Sunday, August 4, 2013

The Silent Declaration of Jesus

When God announced to Jesus that Jesus was to be the Messiah, the king of Jerusalem, the only ones who heard this announcement was Jesus, John and the spirit world.  No other human knew of God’s announcement, and Jesus did all he could to keep it secret.  Finally, Peter figured it out, and Jesus told them his plans to take over Jerusalem: He would be rejected by the priests, killed and then risen from the dead.  The disciples never understood this part, but they were interested in letting people know that Jesus was the king.  Finally, they got their opportunity at the beginning of Passover week—a Jewish festival.  At the beginning of the last week of Jesus’ earthly life, the Jesus began to give Jerusalem hints at God’s call for him.

In ancient societies, if a king or emperor went out to war, and then came back to his city victorious, those in the city would spread their coats in front of him and palm branches, giving him honor as he came into the city.  In the prophecies of the Jewish Scriptures, it says that when the Messiah comes to Jerusalem, that he would come on a colt, and everyone would be proclaiming, “Blessed is he who comes in the name of the Lord.”

While staying at Lazarus, Mary and Martha’s house one morning, Jesus approached his disciples and said, “Today we are going to enter Jerusalem.”  He turned to two disciples specifically and said, “In the next village we pass by, you will see a young donkey tied up.  Take that donkey, and there will be someone who asks you what you are doing.  Tell him, ‘The Lord has need of it,’ and he will let you take it.”  The disciples did as he said, and someone did approach them and he did let them take the donkey after they had said what Jesus told them to.

            Just outside of Jerusalem, the large group of Jesus’ disciples gathered around him.  Many of them placed their coats on the donkey, and Jesus sat upon the donkey, showing his authority over his disciples.  Then he rode the colt into Jerusalem, and the disciples placed coats and palm leaves onto the road in front of him.  All the while, the disciples were shouting out, “Blessed is he who comes in the name of the Lord,” and “Hosanna in the highest!”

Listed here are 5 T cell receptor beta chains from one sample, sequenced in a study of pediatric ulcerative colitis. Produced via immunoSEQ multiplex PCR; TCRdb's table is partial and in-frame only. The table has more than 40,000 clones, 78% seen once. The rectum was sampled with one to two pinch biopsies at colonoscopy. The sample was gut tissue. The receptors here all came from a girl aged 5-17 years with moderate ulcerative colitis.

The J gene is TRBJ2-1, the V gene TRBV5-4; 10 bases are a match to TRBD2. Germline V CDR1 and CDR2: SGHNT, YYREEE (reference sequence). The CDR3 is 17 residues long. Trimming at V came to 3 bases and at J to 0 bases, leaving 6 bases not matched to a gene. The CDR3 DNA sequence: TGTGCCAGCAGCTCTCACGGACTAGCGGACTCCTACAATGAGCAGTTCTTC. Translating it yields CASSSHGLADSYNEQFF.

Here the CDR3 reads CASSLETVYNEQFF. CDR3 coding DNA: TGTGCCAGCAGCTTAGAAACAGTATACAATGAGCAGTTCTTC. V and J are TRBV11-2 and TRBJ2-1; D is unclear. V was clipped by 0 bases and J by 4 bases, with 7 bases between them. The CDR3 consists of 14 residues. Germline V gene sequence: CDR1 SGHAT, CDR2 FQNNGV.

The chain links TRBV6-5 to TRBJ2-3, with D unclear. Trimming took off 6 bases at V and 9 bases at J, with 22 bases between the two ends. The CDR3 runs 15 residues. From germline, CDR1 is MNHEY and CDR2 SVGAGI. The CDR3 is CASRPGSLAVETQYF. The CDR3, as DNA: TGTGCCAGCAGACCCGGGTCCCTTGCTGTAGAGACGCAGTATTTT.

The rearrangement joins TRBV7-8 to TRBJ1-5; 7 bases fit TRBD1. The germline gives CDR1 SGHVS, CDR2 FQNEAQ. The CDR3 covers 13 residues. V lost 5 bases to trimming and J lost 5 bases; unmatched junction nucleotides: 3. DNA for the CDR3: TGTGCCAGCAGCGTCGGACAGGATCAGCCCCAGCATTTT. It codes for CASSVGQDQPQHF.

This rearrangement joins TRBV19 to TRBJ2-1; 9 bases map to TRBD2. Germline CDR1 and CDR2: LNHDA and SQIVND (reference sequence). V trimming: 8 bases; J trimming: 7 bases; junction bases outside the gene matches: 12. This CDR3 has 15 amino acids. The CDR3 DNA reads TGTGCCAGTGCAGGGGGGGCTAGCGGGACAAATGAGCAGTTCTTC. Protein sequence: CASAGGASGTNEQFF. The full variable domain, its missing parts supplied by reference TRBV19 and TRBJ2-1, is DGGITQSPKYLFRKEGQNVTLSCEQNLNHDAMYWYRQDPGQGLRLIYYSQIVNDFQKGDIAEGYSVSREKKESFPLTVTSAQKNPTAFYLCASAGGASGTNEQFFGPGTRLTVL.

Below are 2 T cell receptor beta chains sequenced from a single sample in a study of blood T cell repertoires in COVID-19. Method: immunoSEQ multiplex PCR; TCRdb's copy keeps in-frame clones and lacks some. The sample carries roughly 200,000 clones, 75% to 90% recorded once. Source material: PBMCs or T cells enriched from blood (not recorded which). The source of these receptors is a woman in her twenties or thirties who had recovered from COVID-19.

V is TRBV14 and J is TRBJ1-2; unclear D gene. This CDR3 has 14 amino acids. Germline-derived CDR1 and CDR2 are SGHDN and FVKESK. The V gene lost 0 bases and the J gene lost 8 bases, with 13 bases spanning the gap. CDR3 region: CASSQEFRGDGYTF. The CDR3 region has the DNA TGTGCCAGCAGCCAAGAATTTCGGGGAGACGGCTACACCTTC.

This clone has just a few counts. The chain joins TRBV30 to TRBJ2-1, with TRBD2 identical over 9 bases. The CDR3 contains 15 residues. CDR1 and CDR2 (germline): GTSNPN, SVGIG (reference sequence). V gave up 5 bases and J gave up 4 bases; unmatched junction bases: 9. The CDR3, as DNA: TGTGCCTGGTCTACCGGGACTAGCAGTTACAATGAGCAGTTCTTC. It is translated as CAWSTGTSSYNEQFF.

Some of the Pharisees saw all this, and felt that Jesus’ disciples were claiming too much for him. They came to Jesus and told him, “Teacher, rebuke your disciples!”  Jesus turned to them and said, “If these disciples remained silent, the rocks would cry out instead of them.”

            After the victory parade, Jesus and his disciples went directly to the temple area.  Jesus looked closely at all that was happening in the temple—some were offering sacrifices, some were praying, and in the outer court (where the Gentiles and women could worship) some were buying and selling animals for sacrifices and exchanging Roman money for temple money, so visitors could buy the sacrifices.  After looking at all this, Jesus said nothing, but went back to Bethany that night.

            The next day, Jesus and his disciples returned back to Jerusalem.  Jesus went immediately to the temple, and began knocking down the tables in the outer court, where people were exchanging money. Then he gathered some cords of rope and started whipping the places where people were selling animals for sacrifice.  He shouted out, “This is my Father’s house—a place of prayer for the nations!  But you have made it a gathering place for rebels!”  Many people in Jerusalem saw this and were pleased, and they listened to his teaching.

            This action angered many people.  The ruling priests were upset because they arranged for the selling to go on in the temple court.  Others were upset at the implication that Jesus had the right to enter Jerusalem as a victorious king and then to make decisions about how the temple was ruled.  “Who does he think he is?” they said.

No comments:

Post a Comment

Please no spam, ads or inappropriate language.